Diamond Jubilee celebrations in Wales gather pace
Plans for Diamond Jubilee celebrations around Wales in June are gathering pace with street parties, parades and concerts being organised.
Most councils have started receiving road closure applications in readiness for a repeat of last year's royal wedding street festivities.
Around 40 have been received so far but many more are expected.
Schools are also planning parties, fairs, exhibitions and concerts to mark 60 years of the Queen's reign.
An estimated 200 street parties were held in Wales for the royal wedding last year, with around half taking place in Cardiff and Rhondda Cynon Taf.
Anthony Parry, who organised a huge street party in the centre of Mold, Flintshire, said he was planning a 1950s themed event this year.
"We had the best party in Wales and will be having a bigger and better one than last year," said Mr Parry, who is chair of the Mold 2000 retailers' group.
"We had about 5,000 people last year. We're planning a big stage, TVs on the street, entertainment from when the TV coverage starts right through to 10 o'clock at night, and finishing with a firework display hopefully.
"We're working on a 1952/53 theme and hopefully we will have people dressed up. We're planning a parade of vintage cars of the era, an afternoon tea dance in the square and a jazz band in the evening."
BBC Wales contacted all 22 local authorities in Wales.
They say they are expecting more applications for street parties nearer the time of the four-day long bank holiday weekend from 2 June.
Neath Port Talbot has received the most so far, six, while Cardiff and Pembrokeshire are just behind with five each.
Powys council said it had only received four confirmed applications but there were 13 expressions of interest.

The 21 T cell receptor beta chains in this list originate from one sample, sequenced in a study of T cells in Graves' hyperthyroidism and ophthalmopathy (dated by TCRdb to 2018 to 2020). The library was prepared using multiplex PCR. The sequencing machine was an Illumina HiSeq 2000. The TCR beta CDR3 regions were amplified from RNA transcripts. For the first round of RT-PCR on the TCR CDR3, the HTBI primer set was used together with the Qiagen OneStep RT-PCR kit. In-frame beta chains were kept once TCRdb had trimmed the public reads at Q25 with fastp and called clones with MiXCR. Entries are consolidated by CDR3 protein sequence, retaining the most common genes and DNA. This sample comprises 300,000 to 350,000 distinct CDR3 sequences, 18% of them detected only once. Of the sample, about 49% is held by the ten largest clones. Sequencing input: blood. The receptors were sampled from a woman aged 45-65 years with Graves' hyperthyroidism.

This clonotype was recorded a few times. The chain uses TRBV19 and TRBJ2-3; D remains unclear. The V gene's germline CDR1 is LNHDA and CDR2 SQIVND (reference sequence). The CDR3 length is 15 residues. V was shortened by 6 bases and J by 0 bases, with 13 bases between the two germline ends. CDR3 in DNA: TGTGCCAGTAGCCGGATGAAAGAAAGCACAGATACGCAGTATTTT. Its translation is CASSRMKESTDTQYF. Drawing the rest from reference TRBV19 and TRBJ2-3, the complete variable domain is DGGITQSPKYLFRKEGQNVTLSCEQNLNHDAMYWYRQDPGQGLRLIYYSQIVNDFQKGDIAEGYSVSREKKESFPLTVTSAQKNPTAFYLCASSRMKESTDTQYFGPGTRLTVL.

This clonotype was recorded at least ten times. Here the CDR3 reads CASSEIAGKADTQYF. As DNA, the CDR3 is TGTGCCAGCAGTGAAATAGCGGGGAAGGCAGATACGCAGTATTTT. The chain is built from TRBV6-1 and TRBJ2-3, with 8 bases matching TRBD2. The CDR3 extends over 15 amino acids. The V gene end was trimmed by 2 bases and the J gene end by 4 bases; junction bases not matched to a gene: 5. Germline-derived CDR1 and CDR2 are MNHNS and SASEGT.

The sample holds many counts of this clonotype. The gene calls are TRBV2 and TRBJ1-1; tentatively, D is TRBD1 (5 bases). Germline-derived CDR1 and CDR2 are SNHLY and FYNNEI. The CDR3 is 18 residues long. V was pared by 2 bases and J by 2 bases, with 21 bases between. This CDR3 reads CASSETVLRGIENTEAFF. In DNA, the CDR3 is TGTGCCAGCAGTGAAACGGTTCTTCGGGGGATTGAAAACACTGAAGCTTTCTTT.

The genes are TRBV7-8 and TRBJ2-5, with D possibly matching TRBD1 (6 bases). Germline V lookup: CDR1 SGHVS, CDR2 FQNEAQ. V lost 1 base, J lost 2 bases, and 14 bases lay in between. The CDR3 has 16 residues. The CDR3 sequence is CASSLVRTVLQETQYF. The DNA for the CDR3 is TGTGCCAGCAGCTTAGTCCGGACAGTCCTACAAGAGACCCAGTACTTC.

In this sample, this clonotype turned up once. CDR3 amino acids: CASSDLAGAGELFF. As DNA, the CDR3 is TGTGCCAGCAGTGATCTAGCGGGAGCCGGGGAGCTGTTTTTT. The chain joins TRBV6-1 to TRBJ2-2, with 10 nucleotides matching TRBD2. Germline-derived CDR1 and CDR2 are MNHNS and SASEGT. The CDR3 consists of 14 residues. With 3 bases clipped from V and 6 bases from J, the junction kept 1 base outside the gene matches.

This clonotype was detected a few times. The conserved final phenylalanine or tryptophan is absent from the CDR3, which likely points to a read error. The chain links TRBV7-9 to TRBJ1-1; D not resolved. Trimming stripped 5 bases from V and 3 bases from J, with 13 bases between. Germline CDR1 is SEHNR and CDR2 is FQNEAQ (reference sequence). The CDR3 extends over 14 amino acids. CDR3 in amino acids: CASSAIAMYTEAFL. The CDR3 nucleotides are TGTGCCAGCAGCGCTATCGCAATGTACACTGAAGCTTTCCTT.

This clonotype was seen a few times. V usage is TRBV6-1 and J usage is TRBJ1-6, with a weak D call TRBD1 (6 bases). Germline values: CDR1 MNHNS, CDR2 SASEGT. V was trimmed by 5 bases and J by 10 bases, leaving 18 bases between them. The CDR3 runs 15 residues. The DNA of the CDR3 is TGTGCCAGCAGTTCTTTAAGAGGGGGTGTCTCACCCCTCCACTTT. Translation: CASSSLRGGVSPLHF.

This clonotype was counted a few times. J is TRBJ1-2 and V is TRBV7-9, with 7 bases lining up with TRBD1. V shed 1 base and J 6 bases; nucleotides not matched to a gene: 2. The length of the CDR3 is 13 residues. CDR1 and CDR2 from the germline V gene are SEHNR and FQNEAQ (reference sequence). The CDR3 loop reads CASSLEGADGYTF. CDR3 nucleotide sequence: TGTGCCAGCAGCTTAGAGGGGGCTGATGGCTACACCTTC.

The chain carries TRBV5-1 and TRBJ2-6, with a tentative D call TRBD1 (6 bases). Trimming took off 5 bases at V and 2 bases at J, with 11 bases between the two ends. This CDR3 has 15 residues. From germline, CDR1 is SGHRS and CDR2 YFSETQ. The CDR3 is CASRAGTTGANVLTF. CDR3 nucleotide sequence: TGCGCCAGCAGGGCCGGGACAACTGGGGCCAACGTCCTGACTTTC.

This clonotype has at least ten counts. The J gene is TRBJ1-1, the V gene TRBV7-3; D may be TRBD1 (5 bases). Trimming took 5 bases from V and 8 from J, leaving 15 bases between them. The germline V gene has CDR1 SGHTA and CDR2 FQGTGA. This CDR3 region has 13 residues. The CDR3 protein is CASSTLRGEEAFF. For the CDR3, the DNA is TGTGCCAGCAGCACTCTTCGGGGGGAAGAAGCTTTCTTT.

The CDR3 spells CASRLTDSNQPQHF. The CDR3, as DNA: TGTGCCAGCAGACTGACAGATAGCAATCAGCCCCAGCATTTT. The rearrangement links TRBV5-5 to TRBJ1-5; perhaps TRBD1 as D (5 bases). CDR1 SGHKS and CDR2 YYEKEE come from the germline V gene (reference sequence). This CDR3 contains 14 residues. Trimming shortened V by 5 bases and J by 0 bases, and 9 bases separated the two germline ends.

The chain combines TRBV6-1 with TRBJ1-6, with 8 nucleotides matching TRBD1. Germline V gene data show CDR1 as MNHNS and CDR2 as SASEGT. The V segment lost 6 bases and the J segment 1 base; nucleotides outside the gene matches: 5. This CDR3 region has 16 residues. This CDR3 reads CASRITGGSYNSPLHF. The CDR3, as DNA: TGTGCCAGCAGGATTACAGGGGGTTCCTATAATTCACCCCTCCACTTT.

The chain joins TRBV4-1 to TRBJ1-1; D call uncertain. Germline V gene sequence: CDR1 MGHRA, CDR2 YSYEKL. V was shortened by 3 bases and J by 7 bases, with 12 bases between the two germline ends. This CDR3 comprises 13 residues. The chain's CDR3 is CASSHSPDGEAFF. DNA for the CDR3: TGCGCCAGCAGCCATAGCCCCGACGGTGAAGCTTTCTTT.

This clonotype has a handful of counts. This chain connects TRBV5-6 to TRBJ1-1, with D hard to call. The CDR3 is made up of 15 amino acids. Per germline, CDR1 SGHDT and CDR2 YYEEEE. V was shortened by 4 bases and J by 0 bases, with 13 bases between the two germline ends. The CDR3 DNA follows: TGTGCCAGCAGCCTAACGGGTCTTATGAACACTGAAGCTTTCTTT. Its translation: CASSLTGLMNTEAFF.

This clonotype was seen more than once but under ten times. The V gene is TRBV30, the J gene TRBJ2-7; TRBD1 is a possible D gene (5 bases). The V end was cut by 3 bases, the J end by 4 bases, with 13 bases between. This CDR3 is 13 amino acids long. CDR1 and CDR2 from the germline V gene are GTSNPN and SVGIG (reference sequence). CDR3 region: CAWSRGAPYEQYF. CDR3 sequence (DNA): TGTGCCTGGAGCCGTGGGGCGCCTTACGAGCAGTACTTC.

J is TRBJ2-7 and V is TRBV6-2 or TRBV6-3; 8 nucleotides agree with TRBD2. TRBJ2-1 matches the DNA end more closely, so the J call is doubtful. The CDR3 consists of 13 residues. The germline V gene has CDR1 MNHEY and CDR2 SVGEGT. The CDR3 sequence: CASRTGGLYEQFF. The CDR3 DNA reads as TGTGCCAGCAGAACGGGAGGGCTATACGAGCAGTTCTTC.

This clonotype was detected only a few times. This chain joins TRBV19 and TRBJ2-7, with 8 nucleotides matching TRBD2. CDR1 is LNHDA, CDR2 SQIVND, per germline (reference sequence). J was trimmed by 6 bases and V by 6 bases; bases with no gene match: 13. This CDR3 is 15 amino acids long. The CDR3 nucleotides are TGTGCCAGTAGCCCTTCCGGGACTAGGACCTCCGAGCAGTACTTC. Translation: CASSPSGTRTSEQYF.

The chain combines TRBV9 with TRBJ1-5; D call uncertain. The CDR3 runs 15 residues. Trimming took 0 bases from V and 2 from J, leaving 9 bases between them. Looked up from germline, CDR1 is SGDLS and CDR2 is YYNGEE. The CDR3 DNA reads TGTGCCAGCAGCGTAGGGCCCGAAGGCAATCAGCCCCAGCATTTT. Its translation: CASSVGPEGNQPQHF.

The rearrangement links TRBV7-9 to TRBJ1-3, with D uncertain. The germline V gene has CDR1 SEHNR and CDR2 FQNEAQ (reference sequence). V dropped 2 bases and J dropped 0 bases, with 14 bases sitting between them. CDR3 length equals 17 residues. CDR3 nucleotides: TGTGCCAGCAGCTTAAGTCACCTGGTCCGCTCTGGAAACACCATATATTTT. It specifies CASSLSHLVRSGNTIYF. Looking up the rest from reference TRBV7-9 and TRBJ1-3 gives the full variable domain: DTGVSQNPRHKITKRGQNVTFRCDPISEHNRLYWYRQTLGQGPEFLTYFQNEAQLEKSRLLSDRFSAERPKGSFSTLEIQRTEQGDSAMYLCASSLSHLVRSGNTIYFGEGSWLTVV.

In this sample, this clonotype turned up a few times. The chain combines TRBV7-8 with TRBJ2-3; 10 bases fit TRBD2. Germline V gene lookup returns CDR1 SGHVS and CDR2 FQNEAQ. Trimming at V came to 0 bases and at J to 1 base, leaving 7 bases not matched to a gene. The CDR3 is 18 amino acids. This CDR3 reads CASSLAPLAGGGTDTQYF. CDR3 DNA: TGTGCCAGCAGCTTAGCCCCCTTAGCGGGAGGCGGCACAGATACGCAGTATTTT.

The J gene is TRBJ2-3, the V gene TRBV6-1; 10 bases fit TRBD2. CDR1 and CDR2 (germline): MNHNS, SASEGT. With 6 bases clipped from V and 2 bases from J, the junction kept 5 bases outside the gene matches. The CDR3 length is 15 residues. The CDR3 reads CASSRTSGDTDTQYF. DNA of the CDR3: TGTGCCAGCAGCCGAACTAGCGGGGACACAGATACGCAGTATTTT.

Rhondda Cynon Taf council said the deadline for street party applications was 1 May to allow enough time for legal processes to be carried out.
Bridgend council, which has had two applications, said: "We've only had a couple of approaches so far, but we are expecting to receive more as we get closer to the event."
Some councils have received no applications at all yet - Carmarthenshire, Ceredigion, Conwy, Gwynedd, Monmouthshire and Newport. Conwy said several inquiries had been received.
Time and effort
Kristyn Harris, who organised a party at Pontllanfraith in Caerphilly county for the royal wedding last year, said the event had brought the community much closer together.
"Before the royal wedding nobody knew each other but we've all made friends and kept in touch," she said.
"We're all more aware of who lives where, especially the elderly and the vulnerable. We all look out for each other now."
However, Mrs Harris said she was not currently planning to organise another party, partly because of the amount of work it entailed.
"I didn't expect the forms and the amount of paperwork and the meetings with the local police and council," she said.
"That took up an awful lot of time and effort."
Other jubilee events are taking place around Wales, with many schools planning their own parties or using the jubilee to look at history topics.
One of the big jubilee projects is the lighting of beacons on 4 June, with at least 100 so far registered in Wales.
The Queen is also visiting as part of her Diamond Jubilee tour of the UK, with Cardiff, Merthyr Tydfil, Aberfan, Ebbw Vale, Glanusk Park near Crickhowell and Margam on her itinerary.
Elsewhere, Dame Shirley Bassey and Sir Tom Jones are part of a concert in front of Buckingham Palace in June.